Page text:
Diabetes: How it Affects Your Body
Diabetes is a disease that affects the way sugar is metabolized in your blood stream. According to the Center for Disease Control, diabetes results in high levels of glucose in your system, due to a breakdown in insulin production. Statistics provided by the CDC state that each year approximately 1.6 million Americans 20 years of age or older are diagnosed with diabetes.
- Individuals with diabetes are two to four times more likely to suffer from a stroke.
- High blood sugar levels can cause blurred vision.
- Diabetes can damage the nerves in many areas of your body.
- Individuals with diabetes are more likely to die from pneumonia or influenza.
The CDC explains that adult-onset diabetes, often known as type 2 diabetes, occurs when the body does not make enough insulin, and usually develops in adults over the age of 40. The CDC also states that type 2 diabetes is preventable and offers suggestions to individuals who may be pre-diabetic or at risk of contracting the disease.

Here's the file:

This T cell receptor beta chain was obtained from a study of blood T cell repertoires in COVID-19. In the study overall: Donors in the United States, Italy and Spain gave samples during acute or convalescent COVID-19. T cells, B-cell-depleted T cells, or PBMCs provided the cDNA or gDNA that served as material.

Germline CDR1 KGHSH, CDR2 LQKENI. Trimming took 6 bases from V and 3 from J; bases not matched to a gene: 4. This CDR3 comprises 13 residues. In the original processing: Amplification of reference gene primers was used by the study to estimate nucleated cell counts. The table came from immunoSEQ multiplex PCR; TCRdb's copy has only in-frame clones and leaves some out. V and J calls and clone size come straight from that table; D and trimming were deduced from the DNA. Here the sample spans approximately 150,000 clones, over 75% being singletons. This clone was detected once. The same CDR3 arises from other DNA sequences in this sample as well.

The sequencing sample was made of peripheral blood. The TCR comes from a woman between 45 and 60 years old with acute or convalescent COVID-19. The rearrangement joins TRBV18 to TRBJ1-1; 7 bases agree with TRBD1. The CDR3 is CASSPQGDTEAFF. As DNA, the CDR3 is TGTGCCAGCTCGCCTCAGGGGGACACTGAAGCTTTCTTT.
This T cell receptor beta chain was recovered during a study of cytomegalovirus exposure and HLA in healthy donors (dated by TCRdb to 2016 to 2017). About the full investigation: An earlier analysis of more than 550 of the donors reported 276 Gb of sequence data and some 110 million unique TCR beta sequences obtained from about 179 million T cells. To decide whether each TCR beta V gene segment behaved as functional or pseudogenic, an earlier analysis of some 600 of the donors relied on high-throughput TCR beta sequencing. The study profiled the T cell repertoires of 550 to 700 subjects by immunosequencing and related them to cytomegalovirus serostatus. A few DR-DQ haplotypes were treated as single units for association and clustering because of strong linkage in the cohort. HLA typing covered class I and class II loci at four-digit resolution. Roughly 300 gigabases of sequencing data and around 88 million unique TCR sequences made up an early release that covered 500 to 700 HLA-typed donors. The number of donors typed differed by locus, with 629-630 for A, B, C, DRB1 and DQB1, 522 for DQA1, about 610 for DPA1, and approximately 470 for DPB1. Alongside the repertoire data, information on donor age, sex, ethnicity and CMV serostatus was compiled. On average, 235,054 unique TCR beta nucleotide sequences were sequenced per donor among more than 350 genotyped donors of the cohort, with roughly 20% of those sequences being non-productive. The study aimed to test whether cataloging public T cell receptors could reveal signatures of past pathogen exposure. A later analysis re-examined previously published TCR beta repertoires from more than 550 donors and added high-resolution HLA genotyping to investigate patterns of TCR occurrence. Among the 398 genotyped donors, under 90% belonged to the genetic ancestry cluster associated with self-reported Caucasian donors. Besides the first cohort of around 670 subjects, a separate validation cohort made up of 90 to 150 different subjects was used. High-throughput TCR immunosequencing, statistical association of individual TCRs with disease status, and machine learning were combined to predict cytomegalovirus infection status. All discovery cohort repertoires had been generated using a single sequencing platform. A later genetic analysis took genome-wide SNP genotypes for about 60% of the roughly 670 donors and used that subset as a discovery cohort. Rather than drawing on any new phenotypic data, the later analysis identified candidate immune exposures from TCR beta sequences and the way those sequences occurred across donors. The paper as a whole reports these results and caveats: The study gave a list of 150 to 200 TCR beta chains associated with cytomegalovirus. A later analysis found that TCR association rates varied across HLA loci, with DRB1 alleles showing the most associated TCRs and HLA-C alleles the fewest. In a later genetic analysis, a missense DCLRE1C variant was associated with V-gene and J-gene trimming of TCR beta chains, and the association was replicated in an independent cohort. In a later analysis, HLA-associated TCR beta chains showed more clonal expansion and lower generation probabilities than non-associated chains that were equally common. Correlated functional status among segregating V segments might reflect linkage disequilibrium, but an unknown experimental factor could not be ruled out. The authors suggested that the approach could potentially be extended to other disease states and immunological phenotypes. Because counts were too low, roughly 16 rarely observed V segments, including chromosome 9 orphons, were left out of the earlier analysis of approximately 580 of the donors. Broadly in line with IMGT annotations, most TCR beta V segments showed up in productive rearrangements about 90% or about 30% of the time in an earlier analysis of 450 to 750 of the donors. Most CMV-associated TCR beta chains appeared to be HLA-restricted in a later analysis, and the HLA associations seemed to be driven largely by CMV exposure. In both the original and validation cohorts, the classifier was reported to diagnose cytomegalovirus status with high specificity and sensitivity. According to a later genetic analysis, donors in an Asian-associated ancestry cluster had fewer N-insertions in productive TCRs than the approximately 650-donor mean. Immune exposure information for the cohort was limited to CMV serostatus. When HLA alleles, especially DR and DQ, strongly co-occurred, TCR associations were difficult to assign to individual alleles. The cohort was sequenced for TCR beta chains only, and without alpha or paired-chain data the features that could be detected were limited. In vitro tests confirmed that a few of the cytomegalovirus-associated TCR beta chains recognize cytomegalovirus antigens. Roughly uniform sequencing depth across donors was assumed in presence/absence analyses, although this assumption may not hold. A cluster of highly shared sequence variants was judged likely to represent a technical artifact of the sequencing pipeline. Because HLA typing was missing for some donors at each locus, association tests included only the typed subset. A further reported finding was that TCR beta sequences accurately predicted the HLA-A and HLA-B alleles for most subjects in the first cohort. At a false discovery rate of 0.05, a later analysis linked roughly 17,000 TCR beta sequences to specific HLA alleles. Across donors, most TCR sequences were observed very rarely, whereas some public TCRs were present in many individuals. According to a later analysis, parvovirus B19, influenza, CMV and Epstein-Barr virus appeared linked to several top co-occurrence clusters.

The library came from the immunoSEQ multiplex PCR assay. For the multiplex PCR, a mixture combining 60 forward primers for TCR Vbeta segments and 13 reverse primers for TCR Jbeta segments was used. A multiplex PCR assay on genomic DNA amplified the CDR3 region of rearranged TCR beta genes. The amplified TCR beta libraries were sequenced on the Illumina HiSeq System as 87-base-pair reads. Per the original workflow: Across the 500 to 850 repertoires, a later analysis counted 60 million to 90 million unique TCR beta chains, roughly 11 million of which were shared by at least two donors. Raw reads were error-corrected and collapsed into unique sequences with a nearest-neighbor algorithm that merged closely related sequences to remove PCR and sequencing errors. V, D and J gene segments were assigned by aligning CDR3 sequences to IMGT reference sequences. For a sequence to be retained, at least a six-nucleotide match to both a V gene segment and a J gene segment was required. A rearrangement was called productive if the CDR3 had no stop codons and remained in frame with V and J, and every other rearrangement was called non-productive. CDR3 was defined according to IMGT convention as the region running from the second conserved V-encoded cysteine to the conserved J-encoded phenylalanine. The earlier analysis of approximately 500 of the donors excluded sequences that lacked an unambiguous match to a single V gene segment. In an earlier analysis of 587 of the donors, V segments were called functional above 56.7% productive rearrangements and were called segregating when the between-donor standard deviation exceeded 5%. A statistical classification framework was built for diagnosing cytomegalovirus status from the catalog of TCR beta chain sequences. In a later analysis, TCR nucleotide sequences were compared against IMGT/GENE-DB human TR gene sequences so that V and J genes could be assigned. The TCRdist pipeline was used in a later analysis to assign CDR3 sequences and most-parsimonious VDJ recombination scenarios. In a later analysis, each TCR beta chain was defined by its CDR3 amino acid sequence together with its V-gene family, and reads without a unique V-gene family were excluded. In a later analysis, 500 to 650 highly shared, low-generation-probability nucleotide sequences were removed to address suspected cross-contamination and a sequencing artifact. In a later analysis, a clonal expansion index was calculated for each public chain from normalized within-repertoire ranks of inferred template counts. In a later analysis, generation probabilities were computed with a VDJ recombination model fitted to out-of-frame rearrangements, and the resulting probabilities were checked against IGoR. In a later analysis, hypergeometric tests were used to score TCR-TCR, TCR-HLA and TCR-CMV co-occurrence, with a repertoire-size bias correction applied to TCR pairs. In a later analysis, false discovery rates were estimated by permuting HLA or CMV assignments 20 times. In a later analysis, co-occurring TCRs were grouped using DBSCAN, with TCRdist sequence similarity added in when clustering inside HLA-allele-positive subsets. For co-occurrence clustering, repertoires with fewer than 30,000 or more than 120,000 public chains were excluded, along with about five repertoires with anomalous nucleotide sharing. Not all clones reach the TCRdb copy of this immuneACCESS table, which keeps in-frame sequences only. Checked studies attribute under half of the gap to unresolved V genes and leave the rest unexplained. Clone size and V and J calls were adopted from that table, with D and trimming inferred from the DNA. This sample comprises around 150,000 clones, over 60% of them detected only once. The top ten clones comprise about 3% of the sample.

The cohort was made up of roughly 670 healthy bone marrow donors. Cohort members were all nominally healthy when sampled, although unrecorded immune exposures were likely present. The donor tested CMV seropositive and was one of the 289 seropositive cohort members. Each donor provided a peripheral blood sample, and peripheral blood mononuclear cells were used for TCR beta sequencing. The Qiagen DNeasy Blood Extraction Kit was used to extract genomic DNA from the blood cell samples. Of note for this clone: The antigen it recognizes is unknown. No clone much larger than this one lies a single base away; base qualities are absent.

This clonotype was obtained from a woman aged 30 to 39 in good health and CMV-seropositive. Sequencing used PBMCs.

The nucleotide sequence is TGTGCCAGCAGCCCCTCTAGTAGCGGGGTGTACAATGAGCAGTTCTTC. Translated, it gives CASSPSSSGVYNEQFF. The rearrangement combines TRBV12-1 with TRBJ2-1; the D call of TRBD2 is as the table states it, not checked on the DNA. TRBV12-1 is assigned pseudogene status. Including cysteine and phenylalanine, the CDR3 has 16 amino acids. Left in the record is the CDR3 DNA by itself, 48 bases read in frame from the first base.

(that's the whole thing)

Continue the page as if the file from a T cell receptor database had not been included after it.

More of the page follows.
The CDC defines a pre-diabetic individual as someone who has higher than normal glucose levels, but not high enough to be defined as a diabetic. Suggestions offered by the CDC to help prevent diabetes include:
- Overweight individuals should lose five to seven percent of their body weight.
- Engage in physical activity for at least 30 minutes per day, five days per week.
- Incorporate healthier food choices into your diet and limit the amount of calories and fat.
The CDC reported that individuals age 60 and over can prevent or reverse the development of diabetes by 49 percent by making the suggested lifestyle changes.